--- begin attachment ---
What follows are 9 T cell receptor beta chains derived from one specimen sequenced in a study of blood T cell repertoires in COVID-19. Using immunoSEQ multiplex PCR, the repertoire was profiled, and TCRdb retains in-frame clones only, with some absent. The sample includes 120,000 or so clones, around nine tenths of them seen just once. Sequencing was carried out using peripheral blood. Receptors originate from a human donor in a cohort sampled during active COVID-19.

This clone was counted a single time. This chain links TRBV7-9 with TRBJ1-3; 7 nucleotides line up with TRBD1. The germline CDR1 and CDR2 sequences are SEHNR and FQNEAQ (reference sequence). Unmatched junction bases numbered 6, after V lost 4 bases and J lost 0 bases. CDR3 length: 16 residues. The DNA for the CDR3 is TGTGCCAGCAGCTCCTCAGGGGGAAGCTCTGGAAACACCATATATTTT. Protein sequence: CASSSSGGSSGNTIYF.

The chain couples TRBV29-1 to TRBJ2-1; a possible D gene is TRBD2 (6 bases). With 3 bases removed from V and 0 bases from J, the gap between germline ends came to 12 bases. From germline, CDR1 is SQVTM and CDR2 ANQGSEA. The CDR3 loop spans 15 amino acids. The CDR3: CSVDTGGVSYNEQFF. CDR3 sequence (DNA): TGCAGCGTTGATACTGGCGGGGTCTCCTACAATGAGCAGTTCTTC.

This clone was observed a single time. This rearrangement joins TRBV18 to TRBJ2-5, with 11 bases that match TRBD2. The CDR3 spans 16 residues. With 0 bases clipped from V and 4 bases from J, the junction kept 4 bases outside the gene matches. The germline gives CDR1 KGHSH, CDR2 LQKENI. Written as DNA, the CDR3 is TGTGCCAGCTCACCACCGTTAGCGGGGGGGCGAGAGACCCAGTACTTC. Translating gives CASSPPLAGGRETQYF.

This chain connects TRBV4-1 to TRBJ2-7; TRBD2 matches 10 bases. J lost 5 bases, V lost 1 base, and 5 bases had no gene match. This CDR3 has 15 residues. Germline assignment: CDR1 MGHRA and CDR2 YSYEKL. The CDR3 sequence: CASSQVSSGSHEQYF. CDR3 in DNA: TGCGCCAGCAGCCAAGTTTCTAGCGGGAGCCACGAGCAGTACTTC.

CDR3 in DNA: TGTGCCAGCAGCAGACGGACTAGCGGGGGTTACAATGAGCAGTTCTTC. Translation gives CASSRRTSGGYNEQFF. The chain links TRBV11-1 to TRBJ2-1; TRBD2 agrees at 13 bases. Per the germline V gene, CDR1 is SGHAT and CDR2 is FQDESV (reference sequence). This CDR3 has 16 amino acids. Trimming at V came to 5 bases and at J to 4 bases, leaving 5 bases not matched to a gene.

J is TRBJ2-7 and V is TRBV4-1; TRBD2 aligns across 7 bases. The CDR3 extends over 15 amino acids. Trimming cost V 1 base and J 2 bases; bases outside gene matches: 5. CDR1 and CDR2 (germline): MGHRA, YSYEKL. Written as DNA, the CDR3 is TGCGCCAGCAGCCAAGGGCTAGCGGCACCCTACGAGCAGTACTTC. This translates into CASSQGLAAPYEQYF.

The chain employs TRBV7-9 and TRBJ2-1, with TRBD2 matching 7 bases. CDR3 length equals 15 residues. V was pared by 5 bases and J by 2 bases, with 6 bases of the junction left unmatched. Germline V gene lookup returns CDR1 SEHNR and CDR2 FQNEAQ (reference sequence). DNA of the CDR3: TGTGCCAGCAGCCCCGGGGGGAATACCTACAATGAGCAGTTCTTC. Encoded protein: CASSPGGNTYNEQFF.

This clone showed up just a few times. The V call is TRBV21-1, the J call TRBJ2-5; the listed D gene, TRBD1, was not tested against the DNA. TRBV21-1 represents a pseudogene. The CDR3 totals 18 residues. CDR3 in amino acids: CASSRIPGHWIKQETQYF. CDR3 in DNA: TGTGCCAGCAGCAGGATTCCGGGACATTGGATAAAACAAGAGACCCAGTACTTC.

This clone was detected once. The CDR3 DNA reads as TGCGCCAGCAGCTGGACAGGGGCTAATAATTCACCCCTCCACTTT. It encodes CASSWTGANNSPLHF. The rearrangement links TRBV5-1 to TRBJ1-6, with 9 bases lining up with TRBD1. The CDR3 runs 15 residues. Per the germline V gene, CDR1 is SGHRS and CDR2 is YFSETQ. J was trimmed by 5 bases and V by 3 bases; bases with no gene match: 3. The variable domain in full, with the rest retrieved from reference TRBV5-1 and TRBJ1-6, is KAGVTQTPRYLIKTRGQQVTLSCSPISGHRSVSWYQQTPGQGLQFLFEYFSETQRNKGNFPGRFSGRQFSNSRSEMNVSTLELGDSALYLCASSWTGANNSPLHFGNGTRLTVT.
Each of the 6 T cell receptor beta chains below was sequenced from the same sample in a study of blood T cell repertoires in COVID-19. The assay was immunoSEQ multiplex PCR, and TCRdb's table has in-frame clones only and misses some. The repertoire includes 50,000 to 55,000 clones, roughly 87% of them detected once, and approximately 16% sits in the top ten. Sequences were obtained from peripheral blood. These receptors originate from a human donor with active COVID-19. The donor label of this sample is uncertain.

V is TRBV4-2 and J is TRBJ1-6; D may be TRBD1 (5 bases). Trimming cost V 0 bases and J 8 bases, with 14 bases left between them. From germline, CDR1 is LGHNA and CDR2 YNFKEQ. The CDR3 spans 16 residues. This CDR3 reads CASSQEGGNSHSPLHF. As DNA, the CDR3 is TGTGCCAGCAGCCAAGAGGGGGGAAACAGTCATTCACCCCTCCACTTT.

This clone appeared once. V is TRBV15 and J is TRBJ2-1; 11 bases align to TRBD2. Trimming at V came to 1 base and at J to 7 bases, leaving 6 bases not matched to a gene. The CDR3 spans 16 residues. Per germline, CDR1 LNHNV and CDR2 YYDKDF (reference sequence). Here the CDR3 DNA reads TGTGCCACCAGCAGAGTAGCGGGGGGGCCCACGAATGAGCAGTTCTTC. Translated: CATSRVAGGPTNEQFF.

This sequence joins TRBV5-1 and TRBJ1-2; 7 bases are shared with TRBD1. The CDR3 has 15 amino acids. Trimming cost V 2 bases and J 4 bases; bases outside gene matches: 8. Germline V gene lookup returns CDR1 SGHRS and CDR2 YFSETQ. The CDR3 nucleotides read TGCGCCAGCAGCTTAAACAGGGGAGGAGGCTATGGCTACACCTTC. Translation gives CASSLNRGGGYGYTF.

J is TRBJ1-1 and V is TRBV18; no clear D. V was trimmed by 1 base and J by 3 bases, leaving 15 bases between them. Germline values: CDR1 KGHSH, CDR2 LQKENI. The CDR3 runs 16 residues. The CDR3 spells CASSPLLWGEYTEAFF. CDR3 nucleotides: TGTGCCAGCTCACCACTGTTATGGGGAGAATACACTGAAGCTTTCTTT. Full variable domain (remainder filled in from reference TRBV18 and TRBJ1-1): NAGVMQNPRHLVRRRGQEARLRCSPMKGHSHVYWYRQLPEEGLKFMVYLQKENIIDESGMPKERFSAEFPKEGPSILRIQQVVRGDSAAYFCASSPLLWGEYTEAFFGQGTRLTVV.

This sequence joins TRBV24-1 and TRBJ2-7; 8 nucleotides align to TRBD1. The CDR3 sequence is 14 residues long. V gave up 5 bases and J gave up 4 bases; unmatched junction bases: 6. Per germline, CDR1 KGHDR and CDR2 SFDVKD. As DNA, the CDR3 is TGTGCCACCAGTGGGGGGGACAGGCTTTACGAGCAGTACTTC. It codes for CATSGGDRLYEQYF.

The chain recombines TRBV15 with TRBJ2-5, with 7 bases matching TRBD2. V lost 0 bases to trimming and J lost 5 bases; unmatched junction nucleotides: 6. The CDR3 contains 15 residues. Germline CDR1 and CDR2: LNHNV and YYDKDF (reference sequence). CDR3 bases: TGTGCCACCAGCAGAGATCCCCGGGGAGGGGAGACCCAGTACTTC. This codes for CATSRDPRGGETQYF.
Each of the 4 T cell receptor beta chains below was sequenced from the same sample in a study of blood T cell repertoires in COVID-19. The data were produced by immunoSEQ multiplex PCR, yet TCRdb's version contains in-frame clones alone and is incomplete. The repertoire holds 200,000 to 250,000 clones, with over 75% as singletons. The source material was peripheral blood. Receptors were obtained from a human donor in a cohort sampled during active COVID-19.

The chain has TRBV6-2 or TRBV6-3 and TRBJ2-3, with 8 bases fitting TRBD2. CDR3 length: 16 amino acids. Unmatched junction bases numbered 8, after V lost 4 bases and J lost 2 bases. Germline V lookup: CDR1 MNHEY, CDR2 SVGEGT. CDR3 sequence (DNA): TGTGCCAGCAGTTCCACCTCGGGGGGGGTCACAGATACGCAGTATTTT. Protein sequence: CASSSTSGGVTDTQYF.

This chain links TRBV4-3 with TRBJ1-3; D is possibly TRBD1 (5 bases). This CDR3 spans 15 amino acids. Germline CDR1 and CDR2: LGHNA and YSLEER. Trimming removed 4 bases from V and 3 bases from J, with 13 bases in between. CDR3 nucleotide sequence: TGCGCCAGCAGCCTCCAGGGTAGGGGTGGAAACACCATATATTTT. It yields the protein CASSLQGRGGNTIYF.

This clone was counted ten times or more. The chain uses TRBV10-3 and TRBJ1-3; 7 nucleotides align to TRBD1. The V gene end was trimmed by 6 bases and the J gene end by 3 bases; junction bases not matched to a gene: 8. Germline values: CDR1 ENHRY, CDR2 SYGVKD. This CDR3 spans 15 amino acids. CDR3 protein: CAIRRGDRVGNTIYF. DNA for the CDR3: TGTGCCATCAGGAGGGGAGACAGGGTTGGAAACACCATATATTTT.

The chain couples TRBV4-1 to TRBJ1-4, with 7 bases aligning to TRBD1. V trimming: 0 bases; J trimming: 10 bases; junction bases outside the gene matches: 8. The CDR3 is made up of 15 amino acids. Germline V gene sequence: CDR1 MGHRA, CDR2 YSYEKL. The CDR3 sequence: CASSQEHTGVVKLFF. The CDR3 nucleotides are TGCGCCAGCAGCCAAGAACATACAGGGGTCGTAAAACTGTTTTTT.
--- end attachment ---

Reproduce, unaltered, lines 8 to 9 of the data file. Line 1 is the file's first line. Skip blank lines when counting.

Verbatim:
The chain employs TRBV7-9 and TRBJ2-1, with TRBD2 matching 7 bases. CDR3 length equals 15 residues. V was pared by 5 bases and J by 2 bases, with 6 bases of the junction left unmatched. Germline V gene lookup returns CDR1 SEHNR and CDR2 FQNEAQ (reference sequence). DNA of the CDR3: TGTGCCAGCAGCCCCGGGGGGAATACCTACAATGAGCAGTTCTTC. Encoded protein: CASSPGGNTYNEQFF.

This clone showed up just a few times. The V call is TRBV21-1, the J call TRBJ2-5; the listed D gene, TRBD1, was not tested against the DNA. TRBV21-1 represents a pseudogene. The CDR3 totals 18 residues. CDR3 in amino acids: CASSRIPGHWIKQETQYF. CDR3 in DNA: TGTGCCAGCAGCAGGATTCCGGGACATTGGATAAAACAAGAGACCCAGTACTTC.